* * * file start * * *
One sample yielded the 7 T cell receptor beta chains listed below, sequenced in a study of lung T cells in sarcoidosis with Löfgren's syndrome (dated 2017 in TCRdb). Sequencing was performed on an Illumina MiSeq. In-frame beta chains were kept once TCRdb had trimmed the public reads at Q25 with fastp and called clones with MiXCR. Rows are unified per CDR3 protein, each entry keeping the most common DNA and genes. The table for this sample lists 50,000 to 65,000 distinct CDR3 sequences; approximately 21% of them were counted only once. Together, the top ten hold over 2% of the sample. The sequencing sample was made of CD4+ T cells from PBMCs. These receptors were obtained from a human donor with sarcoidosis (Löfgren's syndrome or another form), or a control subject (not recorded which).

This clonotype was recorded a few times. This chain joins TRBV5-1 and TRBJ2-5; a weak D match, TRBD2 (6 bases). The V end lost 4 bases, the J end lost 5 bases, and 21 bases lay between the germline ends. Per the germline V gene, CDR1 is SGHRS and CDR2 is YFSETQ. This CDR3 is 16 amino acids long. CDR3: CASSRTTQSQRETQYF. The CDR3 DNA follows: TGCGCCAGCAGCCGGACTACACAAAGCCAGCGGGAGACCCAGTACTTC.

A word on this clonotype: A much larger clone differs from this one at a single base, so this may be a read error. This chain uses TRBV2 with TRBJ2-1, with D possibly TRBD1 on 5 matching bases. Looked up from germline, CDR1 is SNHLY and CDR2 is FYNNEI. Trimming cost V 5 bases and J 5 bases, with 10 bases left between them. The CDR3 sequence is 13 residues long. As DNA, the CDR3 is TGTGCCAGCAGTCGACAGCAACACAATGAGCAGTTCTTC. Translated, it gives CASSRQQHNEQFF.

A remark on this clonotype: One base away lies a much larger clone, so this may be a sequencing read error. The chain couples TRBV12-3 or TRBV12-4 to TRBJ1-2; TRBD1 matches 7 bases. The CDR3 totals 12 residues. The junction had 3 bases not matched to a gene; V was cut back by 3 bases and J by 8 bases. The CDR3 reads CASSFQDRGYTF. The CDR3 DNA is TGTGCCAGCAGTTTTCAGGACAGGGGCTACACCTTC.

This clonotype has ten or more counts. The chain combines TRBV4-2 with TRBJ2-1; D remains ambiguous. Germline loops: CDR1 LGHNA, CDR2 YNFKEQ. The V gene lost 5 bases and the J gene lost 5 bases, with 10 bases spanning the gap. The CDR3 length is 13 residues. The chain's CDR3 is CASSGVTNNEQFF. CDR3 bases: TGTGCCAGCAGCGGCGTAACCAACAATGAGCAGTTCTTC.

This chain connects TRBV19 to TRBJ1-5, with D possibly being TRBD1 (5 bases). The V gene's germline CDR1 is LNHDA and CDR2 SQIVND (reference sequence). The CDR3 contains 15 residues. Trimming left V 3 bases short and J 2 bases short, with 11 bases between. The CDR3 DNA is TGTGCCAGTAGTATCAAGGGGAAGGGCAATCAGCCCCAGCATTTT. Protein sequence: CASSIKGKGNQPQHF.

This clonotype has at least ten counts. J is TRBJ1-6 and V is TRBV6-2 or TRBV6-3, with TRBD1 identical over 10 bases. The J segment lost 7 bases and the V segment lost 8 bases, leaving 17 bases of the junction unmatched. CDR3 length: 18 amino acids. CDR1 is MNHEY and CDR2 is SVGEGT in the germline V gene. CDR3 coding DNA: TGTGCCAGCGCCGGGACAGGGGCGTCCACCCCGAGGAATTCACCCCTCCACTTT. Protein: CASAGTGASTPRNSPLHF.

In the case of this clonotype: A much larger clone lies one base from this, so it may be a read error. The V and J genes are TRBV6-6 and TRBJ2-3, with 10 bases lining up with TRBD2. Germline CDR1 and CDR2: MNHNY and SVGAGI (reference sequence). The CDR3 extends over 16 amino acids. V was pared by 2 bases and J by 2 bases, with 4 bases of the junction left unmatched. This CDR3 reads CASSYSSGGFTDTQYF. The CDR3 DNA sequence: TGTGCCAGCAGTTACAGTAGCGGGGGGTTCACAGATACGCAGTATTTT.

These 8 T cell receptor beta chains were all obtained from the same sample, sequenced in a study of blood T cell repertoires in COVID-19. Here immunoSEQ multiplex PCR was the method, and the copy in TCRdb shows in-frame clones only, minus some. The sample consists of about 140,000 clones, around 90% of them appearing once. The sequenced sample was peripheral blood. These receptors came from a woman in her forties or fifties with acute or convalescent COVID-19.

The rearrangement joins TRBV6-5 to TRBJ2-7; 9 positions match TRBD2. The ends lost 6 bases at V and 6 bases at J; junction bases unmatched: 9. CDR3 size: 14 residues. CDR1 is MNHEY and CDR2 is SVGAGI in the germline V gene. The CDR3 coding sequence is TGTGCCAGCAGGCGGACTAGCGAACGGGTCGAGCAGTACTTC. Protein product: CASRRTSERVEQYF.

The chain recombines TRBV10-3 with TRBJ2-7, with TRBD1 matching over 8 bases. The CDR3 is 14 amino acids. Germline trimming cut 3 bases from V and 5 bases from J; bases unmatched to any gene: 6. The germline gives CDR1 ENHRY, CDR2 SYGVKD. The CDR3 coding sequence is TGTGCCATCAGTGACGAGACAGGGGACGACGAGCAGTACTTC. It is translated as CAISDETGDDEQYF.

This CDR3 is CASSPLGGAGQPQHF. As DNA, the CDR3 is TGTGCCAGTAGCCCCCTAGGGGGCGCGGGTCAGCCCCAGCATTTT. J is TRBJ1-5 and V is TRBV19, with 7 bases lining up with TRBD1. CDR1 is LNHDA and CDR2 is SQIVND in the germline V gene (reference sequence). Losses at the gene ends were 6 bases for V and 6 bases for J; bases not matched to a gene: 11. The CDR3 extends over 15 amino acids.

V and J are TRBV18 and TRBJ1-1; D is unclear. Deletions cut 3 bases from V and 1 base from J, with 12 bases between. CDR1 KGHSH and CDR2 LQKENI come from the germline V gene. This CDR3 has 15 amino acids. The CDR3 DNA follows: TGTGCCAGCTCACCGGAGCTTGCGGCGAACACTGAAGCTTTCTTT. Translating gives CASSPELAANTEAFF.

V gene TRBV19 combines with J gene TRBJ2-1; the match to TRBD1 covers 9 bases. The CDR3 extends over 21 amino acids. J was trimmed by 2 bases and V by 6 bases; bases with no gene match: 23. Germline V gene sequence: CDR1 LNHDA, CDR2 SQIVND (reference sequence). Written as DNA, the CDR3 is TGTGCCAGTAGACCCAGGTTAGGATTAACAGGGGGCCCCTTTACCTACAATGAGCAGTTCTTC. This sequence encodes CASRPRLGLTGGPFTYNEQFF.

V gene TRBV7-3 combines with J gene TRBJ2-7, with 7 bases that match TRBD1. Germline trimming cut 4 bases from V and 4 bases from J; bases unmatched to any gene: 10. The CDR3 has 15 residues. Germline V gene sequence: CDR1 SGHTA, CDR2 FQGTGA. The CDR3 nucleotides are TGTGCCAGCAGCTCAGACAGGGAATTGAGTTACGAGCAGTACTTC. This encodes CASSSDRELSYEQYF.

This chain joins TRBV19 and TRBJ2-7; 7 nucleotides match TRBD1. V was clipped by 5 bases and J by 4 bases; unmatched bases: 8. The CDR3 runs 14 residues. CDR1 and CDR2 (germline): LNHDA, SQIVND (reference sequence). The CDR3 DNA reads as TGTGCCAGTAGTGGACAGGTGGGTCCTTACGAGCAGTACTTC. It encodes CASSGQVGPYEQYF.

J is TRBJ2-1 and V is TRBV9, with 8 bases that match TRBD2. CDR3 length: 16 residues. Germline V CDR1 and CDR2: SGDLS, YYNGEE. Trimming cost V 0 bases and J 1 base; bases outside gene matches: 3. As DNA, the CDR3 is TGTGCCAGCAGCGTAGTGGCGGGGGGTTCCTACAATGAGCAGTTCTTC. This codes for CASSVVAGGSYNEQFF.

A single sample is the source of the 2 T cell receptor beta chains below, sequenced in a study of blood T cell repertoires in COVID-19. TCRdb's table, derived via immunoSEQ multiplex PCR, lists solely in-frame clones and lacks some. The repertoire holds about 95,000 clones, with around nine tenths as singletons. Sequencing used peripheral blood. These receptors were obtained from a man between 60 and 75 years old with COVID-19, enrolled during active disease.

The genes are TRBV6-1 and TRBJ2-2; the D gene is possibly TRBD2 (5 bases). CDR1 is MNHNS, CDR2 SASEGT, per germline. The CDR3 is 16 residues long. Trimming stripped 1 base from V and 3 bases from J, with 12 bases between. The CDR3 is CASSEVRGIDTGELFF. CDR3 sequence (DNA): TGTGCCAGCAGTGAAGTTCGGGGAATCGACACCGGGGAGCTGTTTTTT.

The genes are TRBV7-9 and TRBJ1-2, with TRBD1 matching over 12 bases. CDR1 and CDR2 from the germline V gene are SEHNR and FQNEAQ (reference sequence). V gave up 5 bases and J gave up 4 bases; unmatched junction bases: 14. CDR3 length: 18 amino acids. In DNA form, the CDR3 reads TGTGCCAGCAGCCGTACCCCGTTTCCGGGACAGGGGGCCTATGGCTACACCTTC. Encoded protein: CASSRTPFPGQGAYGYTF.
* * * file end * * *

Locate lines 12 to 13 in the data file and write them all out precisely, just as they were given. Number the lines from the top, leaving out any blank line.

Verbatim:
This CDR3 is CASSPLGGAGQPQHF. As DNA, the CDR3 is TGTGCCAGTAGCCCCCTAGGGGGCGCGGGTCAGCCCCAGCATTTT. J is TRBJ1-5 and V is TRBV19, with 7 bases lining up with TRBD1. CDR1 is LNHDA and CDR2 is SQIVND in the germline V gene (reference sequence). Losses at the gene ends were 6 bases for V and 6 bases for J; bases not matched to a gene: 11. The CDR3 extends over 15 amino acids.

V and J are TRBV18 and TRBJ1-1; D is unclear. Deletions cut 3 bases from V and 1 base from J, with 12 bases between. CDR1 KGHSH and CDR2 LQKENI come from the germline V gene. This CDR3 has 15 amino acids. The CDR3 DNA follows: TGTGCCAGCTCACCGGAGCTTGCGGCGAACACTGAAGCTTTCTTT. Translating gives CASSPELAANTEAFF.